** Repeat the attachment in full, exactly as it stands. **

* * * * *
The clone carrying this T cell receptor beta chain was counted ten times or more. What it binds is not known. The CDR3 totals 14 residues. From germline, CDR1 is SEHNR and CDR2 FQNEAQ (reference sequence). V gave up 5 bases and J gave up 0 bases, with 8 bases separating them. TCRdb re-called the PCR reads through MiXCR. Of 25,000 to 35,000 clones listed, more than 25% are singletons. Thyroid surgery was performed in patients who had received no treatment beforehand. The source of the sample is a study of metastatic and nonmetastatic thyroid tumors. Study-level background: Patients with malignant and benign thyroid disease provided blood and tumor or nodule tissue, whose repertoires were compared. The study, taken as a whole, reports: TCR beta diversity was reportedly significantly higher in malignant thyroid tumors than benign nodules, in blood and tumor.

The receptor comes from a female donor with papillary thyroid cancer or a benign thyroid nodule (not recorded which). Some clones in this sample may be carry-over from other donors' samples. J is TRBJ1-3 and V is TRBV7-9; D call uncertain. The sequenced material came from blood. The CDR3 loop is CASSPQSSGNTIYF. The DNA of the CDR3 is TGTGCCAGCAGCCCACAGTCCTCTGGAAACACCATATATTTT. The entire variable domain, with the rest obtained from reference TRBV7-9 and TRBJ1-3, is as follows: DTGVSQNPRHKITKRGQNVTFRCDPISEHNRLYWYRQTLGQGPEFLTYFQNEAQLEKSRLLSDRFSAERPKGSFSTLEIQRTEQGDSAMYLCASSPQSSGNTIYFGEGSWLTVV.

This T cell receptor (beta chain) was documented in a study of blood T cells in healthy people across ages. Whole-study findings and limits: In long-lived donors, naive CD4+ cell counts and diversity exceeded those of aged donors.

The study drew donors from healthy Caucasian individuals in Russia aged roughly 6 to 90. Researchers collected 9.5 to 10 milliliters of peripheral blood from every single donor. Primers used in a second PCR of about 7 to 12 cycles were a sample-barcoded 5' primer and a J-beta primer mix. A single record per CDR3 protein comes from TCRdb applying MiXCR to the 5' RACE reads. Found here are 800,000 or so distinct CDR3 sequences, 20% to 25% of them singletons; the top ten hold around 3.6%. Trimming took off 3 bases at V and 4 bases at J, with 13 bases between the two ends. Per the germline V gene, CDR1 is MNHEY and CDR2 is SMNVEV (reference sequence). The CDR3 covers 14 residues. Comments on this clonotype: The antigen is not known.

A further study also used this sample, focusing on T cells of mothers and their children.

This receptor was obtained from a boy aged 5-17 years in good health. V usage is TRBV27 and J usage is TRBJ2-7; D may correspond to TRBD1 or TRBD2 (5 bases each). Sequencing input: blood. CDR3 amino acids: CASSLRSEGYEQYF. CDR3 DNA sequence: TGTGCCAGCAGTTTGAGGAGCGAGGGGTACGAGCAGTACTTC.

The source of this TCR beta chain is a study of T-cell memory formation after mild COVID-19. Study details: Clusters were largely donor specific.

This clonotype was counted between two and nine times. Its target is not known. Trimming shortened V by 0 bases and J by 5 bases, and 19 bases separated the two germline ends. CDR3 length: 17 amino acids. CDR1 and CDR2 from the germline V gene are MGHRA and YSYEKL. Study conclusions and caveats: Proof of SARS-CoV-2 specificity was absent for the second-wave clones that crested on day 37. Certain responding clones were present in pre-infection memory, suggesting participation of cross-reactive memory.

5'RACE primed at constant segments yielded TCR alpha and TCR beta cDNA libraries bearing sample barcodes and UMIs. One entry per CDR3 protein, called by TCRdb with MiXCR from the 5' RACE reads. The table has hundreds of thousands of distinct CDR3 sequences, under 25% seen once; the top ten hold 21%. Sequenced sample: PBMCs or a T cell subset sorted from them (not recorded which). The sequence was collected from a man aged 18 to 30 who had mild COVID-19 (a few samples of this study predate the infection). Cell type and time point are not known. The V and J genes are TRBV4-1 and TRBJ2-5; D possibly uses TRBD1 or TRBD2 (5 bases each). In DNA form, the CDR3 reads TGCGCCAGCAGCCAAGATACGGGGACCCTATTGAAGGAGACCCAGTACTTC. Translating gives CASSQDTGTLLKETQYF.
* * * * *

The clone carrying this T cell receptor beta chain was counted ten times or more. What it binds is not known. The CDR3 totals 14 residues. From germline, CDR1 is SEHNR and CDR2 FQNEAQ (reference sequence). V gave up 5 bases and J gave up 0 bases, with 8 bases separating them. TCRdb re-called the PCR reads through MiXCR. Of 25,000 to 35,000 clones listed, more than 25% are singletons. Thyroid surgery was performed in patients who had received no treatment beforehand. The source of the sample is a study of metastatic and nonmetastatic thyroid tumors. Study-level background: Patients with malignant and benign thyroid disease provided blood and tumor or nodule tissue, whose repertoires were compared. The study, taken as a whole, reports: TCR beta diversity was reportedly significantly higher in malignant thyroid tumors than benign nodules, in blood and tumor.

The receptor comes from a female donor with papillary thyroid cancer or a benign thyroid nodule (not recorded which). Some clones in this sample may be carry-over from other donors' samples. J is TRBJ1-3 and V is TRBV7-9; D call uncertain. The sequenced material came from blood. The CDR3 loop is CASSPQSSGNTIYF. The DNA of the CDR3 is TGTGCCAGCAGCCCACAGTCCTCTGGAAACACCATATATTTT. The entire variable domain, with the rest obtained from reference TRBV7-9 and TRBJ1-3, is as follows: DTGVSQNPRHKITKRGQNVTFRCDPISEHNRLYWYRQTLGQGPEFLTYFQNEAQLEKSRLLSDRFSAERPKGSFSTLEIQRTEQGDSAMYLCASSPQSSGNTIYFGEGSWLTVV.

This T cell receptor (beta chain) was documented in a study of blood T cells in healthy people across ages. Whole-study findings and limits: In long-lived donors, naive CD4+ cell counts and diversity exceeded those of aged donors.

The study drew donors from healthy Caucasian individuals in Russia aged roughly 6 to 90. Researchers collected 9.5 to 10 milliliters of peripheral blood from every single donor. Primers used in a second PCR of about 7 to 12 cycles were a sample-barcoded 5' primer and a J-beta primer mix. A single record per CDR3 protein comes from TCRdb applying MiXCR to the 5' RACE reads. Found here are 800,000 or so distinct CDR3 sequences, 20% to 25% of them singletons; the top ten hold around 3.6%. Trimming took off 3 bases at V and 4 bases at J, with 13 bases between the two ends. Per the germline V gene, CDR1 is MNHEY and CDR2 is SMNVEV (reference sequence). The CDR3 covers 14 residues. Comments on this clonotype: The antigen is not known.

A further study also used this sample, focusing on T cells of mothers and their children.

This receptor was obtained from a boy aged 5-17 years in good health. V usage is TRBV27 and J usage is TRBJ2-7; D may correspond to TRBD1 or TRBD2 (5 bases each). Sequencing input: blood. CDR3 amino acids: CASSLRSEGYEQYF. CDR3 DNA sequence: TGTGCCAGCAGTTTGAGGAGCGAGGGGTACGAGCAGTACTTC.

The source of this TCR beta chain is a study of T-cell memory formation after mild COVID-19. Study details: Clusters were largely donor specific.

This clonotype was counted between two and nine times. Its target is not known. Trimming shortened V by 0 bases and J by 5 bases, and 19 bases separated the two germline ends. CDR3 length: 17 amino acids. CDR1 and CDR2 from the germline V gene are MGHRA and YSYEKL. Study conclusions and caveats: Proof of SARS-CoV-2 specificity was absent for the second-wave clones that crested on day 37. Certain responding clones were present in pre-infection memory, suggesting participation of cross-reactive memory.

5'RACE primed at constant segments yielded TCR alpha and TCR beta cDNA libraries bearing sample barcodes and UMIs. One entry per CDR3 protein, called by TCRdb with MiXCR from the 5' RACE reads. The table has hundreds of thousands of distinct CDR3 sequences, under 25% seen once; the top ten hold 21%. Sequenced sample: PBMCs or a T cell subset sorted from them (not recorded which). The sequence was collected from a man aged 18 to 30 who had mild COVID-19 (a few samples of this study predate the infection). Cell type and time point are not known. The V and J genes are TRBV4-1 and TRBJ2-5; D possibly uses TRBD1 or TRBD2 (5 bases each). In DNA form, the CDR3 reads TGCGCCAGCAGCCAAGATACGGGGACCCTATTGAAGGAGACCCAGTACTTC. Translating gives CASSQDTGTLLKETQYF.